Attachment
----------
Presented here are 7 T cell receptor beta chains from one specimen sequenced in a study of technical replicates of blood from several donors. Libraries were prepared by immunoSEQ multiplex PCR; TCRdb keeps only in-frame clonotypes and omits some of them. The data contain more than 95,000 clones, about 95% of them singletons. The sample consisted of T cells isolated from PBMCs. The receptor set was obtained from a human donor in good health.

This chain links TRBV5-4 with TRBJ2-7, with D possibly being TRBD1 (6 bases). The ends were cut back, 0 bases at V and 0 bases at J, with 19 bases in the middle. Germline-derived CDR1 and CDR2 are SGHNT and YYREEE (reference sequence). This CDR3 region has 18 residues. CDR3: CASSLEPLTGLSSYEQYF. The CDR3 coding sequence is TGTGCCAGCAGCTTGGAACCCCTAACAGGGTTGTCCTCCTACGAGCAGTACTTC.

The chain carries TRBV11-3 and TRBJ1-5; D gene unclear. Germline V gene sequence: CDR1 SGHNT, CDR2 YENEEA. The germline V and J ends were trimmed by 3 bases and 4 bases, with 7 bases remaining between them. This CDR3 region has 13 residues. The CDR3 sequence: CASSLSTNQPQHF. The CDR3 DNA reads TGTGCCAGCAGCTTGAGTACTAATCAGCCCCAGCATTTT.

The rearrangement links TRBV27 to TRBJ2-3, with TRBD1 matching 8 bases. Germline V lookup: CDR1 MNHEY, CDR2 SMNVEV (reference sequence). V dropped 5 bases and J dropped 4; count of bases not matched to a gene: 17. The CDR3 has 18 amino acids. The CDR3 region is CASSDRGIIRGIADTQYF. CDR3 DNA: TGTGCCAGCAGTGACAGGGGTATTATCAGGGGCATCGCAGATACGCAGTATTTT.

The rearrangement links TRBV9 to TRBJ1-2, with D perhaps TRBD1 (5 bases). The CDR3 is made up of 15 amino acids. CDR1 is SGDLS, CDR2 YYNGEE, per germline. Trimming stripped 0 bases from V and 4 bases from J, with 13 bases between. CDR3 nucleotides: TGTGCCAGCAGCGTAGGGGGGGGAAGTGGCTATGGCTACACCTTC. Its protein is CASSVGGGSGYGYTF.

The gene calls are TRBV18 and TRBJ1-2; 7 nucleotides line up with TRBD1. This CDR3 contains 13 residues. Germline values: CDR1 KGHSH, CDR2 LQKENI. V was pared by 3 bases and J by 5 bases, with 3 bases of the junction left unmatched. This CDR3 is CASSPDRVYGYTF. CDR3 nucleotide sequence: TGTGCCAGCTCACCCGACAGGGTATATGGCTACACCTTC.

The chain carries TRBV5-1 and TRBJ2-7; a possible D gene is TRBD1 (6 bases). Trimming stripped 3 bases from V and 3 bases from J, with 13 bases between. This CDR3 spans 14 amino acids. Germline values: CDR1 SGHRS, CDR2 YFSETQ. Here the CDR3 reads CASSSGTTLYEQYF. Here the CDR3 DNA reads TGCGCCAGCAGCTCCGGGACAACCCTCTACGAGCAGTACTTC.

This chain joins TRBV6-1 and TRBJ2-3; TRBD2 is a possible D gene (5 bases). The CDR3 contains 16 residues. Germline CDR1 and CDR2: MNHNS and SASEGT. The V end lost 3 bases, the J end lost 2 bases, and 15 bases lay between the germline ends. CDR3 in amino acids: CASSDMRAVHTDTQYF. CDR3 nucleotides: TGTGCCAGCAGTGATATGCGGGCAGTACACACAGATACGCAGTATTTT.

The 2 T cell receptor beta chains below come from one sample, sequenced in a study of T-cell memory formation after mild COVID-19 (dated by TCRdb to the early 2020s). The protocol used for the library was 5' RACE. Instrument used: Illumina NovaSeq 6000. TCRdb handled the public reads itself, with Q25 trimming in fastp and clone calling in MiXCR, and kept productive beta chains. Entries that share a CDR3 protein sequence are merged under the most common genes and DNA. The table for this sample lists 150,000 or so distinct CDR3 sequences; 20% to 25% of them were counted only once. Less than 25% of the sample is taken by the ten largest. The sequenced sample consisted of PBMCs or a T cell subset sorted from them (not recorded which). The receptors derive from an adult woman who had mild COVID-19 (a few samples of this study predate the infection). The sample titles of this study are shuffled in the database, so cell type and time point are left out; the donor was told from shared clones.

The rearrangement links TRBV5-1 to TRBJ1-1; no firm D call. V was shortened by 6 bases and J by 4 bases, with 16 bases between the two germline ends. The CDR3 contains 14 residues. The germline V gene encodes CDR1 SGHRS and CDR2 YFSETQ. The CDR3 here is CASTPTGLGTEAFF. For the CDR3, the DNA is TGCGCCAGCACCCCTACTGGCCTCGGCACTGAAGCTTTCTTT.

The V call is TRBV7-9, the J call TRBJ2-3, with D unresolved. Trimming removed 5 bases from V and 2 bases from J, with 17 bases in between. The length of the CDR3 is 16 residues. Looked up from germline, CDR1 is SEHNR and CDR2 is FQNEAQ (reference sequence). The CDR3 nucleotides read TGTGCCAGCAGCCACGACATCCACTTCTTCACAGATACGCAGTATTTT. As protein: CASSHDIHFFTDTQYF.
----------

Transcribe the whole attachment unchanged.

Presented here are 7 T cell receptor beta chains from one specimen sequenced in a study of technical replicates of blood from several donors. Libraries were prepared by immunoSEQ multiplex PCR; TCRdb keeps only in-frame clonotypes and omits some of them. The data contain more than 95,000 clones, about 95% of them singletons. The sample consisted of T cells isolated from PBMCs. The receptor set was obtained from a human donor in good health.

This chain links TRBV5-4 with TRBJ2-7, with D possibly being TRBD1 (6 bases). The ends were cut back, 0 bases at V and 0 bases at J, with 19 bases in the middle. Germline-derived CDR1 and CDR2 are SGHNT and YYREEE (reference sequence). This CDR3 region has 18 residues. CDR3: CASSLEPLTGLSSYEQYF. The CDR3 coding sequence is TGTGCCAGCAGCTTGGAACCCCTAACAGGGTTGTCCTCCTACGAGCAGTACTTC.

The chain carries TRBV11-3 and TRBJ1-5; D gene unclear. Germline V gene sequence: CDR1 SGHNT, CDR2 YENEEA. The germline V and J ends were trimmed by 3 bases and 4 bases, with 7 bases remaining between them. This CDR3 region has 13 residues. The CDR3 sequence: CASSLSTNQPQHF. The CDR3 DNA reads TGTGCCAGCAGCTTGAGTACTAATCAGCCCCAGCATTTT.

The rearrangement links TRBV27 to TRBJ2-3, with TRBD1 matching 8 bases. Germline V lookup: CDR1 MNHEY, CDR2 SMNVEV (reference sequence). V dropped 5 bases and J dropped 4; count of bases not matched to a gene: 17. The CDR3 has 18 amino acids. The CDR3 region is CASSDRGIIRGIADTQYF. CDR3 DNA: TGTGCCAGCAGTGACAGGGGTATTATCAGGGGCATCGCAGATACGCAGTATTTT.

The rearrangement links TRBV9 to TRBJ1-2, with D perhaps TRBD1 (5 bases). The CDR3 is made up of 15 amino acids. CDR1 is SGDLS, CDR2 YYNGEE, per germline. Trimming stripped 0 bases from V and 4 bases from J, with 13 bases between. CDR3 nucleotides: TGTGCCAGCAGCGTAGGGGGGGGAAGTGGCTATGGCTACACCTTC. Its protein is CASSVGGGSGYGYTF.

The gene calls are TRBV18 and TRBJ1-2; 7 nucleotides line up with TRBD1. This CDR3 contains 13 residues. Germline values: CDR1 KGHSH, CDR2 LQKENI. V was pared by 3 bases and J by 5 bases, with 3 bases of the junction left unmatched. This CDR3 is CASSPDRVYGYTF. CDR3 nucleotide sequence: TGTGCCAGCTCACCCGACAGGGTATATGGCTACACCTTC.

The chain carries TRBV5-1 and TRBJ2-7; a possible D gene is TRBD1 (6 bases). Trimming stripped 3 bases from V and 3 bases from J, with 13 bases between. This CDR3 spans 14 amino acids. Germline values: CDR1 SGHRS, CDR2 YFSETQ. Here the CDR3 reads CASSSGTTLYEQYF. Here the CDR3 DNA reads TGCGCCAGCAGCTCCGGGACAACCCTCTACGAGCAGTACTTC.

This chain joins TRBV6-1 and TRBJ2-3; TRBD2 is a possible D gene (5 bases). The CDR3 contains 16 residues. Germline CDR1 and CDR2: MNHNS and SASEGT. The V end lost 3 bases, the J end lost 2 bases, and 15 bases lay between the germline ends. CDR3 in amino acids: CASSDMRAVHTDTQYF. CDR3 nucleotides: TGTGCCAGCAGTGATATGCGGGCAGTACACACAGATACGCAGTATTTT.

The 2 T cell receptor beta chains below come from one sample, sequenced in a study of T-cell memory formation after mild COVID-19 (dated by TCRdb to the early 2020s). The protocol used for the library was 5' RACE. Instrument used: Illumina NovaSeq 6000. TCRdb handled the public reads itself, with Q25 trimming in fastp and clone calling in MiXCR, and kept productive beta chains. Entries that share a CDR3 protein sequence are merged under the most common genes and DNA. The table for this sample lists 150,000 or so distinct CDR3 sequences; 20% to 25% of them were counted only once. Less than 25% of the sample is taken by the ten largest. The sequenced sample consisted of PBMCs or a T cell subset sorted from them (not recorded which). The receptors derive from an adult woman who had mild COVID-19 (a few samples of this study predate the infection). The sample titles of this study are shuffled in the database, so cell type and time point are left out; the donor was told from shared clones.

The rearrangement links TRBV5-1 to TRBJ1-1; no firm D call. V was shortened by 6 bases and J by 4 bases, with 16 bases between the two germline ends. The CDR3 contains 14 residues. The germline V gene encodes CDR1 SGHRS and CDR2 YFSETQ. The CDR3 here is CASTPTGLGTEAFF. For the CDR3, the DNA is TGCGCCAGCACCCCTACTGGCCTCGGCACTGAAGCTTTCTTT.

The V call is TRBV7-9, the J call TRBJ2-3, with D unresolved. Trimming removed 5 bases from V and 2 bases from J, with 17 bases in between. The length of the CDR3 is 16 residues. Looked up from germline, CDR1 is SEHNR and CDR2 is FQNEAQ (reference sequence). The CDR3 nucleotides read TGTGCCAGCAGCCACGACATCCACTTCTTCACAGATACGCAGTATTTT. As protein: CASSHDIHFFTDTQYF.